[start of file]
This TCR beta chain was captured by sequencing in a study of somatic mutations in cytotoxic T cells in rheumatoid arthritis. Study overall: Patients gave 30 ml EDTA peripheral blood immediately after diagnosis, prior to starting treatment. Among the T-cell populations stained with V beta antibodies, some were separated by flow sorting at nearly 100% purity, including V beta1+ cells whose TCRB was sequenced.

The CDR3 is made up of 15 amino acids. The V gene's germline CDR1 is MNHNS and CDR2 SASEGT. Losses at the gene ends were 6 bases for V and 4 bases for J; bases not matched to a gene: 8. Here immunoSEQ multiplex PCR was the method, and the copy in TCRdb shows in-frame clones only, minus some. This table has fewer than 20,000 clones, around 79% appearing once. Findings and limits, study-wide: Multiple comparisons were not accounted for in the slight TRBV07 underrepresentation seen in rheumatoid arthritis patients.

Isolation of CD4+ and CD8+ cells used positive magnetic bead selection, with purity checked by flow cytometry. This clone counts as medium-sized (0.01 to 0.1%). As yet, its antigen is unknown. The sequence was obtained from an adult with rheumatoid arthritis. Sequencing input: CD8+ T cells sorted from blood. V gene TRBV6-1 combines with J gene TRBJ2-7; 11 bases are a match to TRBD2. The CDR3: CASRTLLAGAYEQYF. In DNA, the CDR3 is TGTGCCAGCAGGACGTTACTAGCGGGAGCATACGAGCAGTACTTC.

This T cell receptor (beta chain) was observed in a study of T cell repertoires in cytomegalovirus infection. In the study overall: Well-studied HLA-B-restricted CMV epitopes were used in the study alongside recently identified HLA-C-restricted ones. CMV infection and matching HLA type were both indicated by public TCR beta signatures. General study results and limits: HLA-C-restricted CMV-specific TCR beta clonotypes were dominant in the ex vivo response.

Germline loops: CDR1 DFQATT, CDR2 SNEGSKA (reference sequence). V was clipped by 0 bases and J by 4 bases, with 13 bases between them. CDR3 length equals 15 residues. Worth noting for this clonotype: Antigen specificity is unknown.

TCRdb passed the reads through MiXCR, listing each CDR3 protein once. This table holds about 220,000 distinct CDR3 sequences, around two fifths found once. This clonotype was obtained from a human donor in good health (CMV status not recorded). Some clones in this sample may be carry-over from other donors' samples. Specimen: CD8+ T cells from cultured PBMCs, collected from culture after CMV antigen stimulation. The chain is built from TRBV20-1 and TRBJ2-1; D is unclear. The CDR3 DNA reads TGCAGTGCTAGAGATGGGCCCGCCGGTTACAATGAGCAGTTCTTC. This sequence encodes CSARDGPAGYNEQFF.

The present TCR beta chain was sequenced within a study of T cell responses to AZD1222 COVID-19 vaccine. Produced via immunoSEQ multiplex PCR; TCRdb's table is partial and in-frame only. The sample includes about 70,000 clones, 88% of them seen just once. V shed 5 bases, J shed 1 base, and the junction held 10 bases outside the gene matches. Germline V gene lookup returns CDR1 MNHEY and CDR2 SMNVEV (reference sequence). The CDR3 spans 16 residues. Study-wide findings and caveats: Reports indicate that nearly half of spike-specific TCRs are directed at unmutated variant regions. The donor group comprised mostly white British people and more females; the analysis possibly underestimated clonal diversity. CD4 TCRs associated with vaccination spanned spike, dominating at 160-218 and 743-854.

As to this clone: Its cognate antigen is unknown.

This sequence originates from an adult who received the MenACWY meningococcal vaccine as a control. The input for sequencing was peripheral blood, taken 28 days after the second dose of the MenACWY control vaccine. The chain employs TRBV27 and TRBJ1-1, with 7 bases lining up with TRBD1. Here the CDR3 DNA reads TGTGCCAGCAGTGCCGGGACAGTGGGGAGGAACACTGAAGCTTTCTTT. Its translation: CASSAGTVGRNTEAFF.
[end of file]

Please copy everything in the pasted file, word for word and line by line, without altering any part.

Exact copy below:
This TCR beta chain was captured by sequencing in a study of somatic mutations in cytotoxic T cells in rheumatoid arthritis. Study overall: Patients gave 30 ml EDTA peripheral blood immediately after diagnosis, prior to starting treatment. Among the T-cell populations stained with V beta antibodies, some were separated by flow sorting at nearly 100% purity, including V beta1+ cells whose TCRB was sequenced.

The CDR3 is made up of 15 amino acids. The V gene's germline CDR1 is MNHNS and CDR2 SASEGT. Losses at the gene ends were 6 bases for V and 4 bases for J; bases not matched to a gene: 8. Here immunoSEQ multiplex PCR was the method, and the copy in TCRdb shows in-frame clones only, minus some. This table has fewer than 20,000 clones, around 79% appearing once. Findings and limits, study-wide: Multiple comparisons were not accounted for in the slight TRBV07 underrepresentation seen in rheumatoid arthritis patients.

Isolation of CD4+ and CD8+ cells used positive magnetic bead selection, with purity checked by flow cytometry. This clone counts as medium-sized (0.01 to 0.1%). As yet, its antigen is unknown. The sequence was obtained from an adult with rheumatoid arthritis. Sequencing input: CD8+ T cells sorted from blood. V gene TRBV6-1 combines with J gene TRBJ2-7; 11 bases are a match to TRBD2. The CDR3: CASRTLLAGAYEQYF. In DNA, the CDR3 is TGTGCCAGCAGGACGTTACTAGCGGGAGCATACGAGCAGTACTTC.

This T cell receptor (beta chain) was observed in a study of T cell repertoires in cytomegalovirus infection. In the study overall: Well-studied HLA-B-restricted CMV epitopes were used in the study alongside recently identified HLA-C-restricted ones. CMV infection and matching HLA type were both indicated by public TCR beta signatures. General study results and limits: HLA-C-restricted CMV-specific TCR beta clonotypes were dominant in the ex vivo response.

Germline loops: CDR1 DFQATT, CDR2 SNEGSKA (reference sequence). V was clipped by 0 bases and J by 4 bases, with 13 bases between them. CDR3 length equals 15 residues. Worth noting for this clonotype: Antigen specificity is unknown.

TCRdb passed the reads through MiXCR, listing each CDR3 protein once. This table holds about 220,000 distinct CDR3 sequences, around two fifths found once. This clonotype was obtained from a human donor in good health (CMV status not recorded). Some clones in this sample may be carry-over from other donors' samples. Specimen: CD8+ T cells from cultured PBMCs, collected from culture after CMV antigen stimulation. The chain is built from TRBV20-1 and TRBJ2-1; D is unclear. The CDR3 DNA reads TGCAGTGCTAGAGATGGGCCCGCCGGTTACAATGAGCAGTTCTTC. This sequence encodes CSARDGPAGYNEQFF.

The present TCR beta chain was sequenced within a study of T cell responses to AZD1222 COVID-19 vaccine. Produced via immunoSEQ multiplex PCR; TCRdb's table is partial and in-frame only. The sample includes about 70,000 clones, 88% of them seen just once. V shed 5 bases, J shed 1 base, and the junction held 10 bases outside the gene matches. Germline V gene lookup returns CDR1 MNHEY and CDR2 SMNVEV (reference sequence). The CDR3 spans 16 residues. Study-wide findings and caveats: Reports indicate that nearly half of spike-specific TCRs are directed at unmutated variant regions. The donor group comprised mostly white British people and more females; the analysis possibly underestimated clonal diversity. CD4 TCRs associated with vaccination spanned spike, dominating at 160-218 and 743-854.

As to this clone: Its cognate antigen is unknown.

This sequence originates from an adult who received the MenACWY meningococcal vaccine as a control. The input for sequencing was peripheral blood, taken 28 days after the second dose of the MenACWY control vaccine. The chain employs TRBV27 and TRBJ1-1, with 7 bases lining up with TRBD1. Here the CDR3 DNA reads TGTGCCAGCAGTGCCGGGACAGTGGGGAGGAACACTGAAGCTTTCTTT. Its translation: CASSAGTVGRNTEAFF.